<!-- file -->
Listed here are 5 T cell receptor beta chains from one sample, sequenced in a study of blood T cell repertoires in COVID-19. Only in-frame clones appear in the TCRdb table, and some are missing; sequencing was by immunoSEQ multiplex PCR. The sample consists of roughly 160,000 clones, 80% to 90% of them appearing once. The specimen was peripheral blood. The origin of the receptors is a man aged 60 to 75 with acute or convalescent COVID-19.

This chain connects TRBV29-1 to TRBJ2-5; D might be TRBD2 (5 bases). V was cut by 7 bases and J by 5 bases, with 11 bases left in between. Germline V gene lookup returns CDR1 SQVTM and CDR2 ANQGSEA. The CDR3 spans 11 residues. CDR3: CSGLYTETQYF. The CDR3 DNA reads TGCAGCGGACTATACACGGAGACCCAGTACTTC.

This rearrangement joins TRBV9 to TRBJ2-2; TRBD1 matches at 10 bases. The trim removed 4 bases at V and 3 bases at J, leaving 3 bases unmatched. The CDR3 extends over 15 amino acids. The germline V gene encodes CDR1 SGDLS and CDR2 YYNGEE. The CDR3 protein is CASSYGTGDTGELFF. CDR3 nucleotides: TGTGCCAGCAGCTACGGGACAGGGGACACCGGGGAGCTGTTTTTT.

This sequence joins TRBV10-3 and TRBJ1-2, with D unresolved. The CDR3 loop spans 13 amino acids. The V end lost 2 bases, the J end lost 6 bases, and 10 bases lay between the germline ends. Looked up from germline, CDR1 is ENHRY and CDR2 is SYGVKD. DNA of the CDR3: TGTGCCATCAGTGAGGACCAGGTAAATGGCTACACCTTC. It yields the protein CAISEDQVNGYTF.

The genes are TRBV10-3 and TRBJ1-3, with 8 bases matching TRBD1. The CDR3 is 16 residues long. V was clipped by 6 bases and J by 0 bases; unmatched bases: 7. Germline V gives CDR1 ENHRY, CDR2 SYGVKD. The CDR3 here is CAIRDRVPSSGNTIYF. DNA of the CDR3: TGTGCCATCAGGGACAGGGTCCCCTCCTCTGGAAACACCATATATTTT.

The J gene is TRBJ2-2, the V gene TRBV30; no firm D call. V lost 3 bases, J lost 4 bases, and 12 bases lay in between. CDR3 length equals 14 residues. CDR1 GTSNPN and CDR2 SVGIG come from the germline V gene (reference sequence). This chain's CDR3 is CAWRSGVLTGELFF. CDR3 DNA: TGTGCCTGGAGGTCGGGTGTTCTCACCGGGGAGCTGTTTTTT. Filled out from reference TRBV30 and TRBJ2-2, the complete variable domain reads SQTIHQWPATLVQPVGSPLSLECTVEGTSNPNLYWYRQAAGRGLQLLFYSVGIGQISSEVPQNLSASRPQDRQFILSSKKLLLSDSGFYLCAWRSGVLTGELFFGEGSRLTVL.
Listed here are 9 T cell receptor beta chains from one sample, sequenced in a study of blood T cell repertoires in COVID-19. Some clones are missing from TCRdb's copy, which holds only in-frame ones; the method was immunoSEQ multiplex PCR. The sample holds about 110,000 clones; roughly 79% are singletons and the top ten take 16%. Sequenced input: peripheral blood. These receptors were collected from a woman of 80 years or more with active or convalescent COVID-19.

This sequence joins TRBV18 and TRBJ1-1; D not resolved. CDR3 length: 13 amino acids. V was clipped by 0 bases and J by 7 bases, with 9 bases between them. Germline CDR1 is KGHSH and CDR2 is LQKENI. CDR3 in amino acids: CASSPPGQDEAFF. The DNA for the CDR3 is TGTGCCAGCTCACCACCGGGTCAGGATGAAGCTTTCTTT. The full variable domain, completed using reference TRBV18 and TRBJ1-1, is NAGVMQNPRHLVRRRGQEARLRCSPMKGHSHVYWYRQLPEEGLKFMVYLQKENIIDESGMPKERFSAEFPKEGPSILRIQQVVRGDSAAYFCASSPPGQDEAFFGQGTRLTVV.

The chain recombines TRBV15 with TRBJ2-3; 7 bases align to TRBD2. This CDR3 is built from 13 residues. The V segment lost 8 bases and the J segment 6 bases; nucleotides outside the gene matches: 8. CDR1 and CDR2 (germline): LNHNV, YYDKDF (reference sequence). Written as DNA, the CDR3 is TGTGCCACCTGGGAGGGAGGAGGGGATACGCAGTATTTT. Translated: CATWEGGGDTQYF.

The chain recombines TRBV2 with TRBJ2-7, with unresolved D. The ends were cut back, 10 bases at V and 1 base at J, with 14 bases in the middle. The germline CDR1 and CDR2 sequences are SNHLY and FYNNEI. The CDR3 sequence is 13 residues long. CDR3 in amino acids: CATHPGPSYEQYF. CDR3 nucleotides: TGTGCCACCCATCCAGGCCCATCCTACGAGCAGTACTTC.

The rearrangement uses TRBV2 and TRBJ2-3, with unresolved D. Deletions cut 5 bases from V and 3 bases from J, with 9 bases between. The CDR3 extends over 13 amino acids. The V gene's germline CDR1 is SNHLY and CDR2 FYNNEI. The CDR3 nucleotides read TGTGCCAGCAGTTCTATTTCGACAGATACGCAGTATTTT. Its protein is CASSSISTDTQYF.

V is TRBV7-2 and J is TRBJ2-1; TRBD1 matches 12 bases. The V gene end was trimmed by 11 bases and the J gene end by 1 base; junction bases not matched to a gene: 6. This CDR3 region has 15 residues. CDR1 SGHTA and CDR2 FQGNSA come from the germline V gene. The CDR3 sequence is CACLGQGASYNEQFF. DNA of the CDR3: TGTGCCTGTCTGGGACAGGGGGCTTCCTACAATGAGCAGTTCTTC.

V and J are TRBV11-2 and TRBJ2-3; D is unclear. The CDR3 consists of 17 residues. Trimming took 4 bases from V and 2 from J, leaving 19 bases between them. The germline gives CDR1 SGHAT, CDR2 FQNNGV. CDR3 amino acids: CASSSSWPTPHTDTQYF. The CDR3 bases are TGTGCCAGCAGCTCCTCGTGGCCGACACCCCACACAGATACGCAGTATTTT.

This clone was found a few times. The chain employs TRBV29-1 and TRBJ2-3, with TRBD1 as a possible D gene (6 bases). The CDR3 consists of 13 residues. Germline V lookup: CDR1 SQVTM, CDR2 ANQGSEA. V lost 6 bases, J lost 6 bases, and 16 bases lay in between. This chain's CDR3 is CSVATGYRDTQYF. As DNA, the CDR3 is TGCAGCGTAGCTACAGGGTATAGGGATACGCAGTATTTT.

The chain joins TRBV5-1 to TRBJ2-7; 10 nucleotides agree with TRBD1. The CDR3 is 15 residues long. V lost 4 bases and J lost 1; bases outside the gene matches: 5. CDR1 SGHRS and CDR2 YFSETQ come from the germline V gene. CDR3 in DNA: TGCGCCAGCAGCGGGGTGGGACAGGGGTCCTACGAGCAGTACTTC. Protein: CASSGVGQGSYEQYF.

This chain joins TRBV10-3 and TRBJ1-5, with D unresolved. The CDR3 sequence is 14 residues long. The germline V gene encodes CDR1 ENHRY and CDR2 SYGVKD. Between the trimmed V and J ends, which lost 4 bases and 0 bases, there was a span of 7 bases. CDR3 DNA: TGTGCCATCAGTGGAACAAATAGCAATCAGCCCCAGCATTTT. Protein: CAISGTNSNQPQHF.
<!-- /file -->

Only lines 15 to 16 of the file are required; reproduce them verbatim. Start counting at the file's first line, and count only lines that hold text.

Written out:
The chain joins TRBV5-1 to TRBJ2-7; 10 nucleotides agree with TRBD1. The CDR3 is 15 residues long. V lost 4 bases and J lost 1; bases outside the gene matches: 5. CDR1 SGHRS and CDR2 YFSETQ come from the germline V gene. CDR3 in DNA: TGCGCCAGCAGCGGGGTGGGACAGGGGTCCTACGAGCAGTACTTC. Protein: CASSGVGQGSYEQYF.

This chain joins TRBV10-3 and TRBJ1-5, with D unresolved. The CDR3 sequence is 14 residues long. The germline V gene encodes CDR1 ENHRY and CDR2 SYGVKD. Between the trimmed V and J ends, which lost 4 bases and 0 bases, there was a span of 7 bases. CDR3 DNA: TGTGCCATCAGTGGAACAAATAGCAATCAGCCCCAGCATTTT. Protein: CAISGTNSNQPQHF.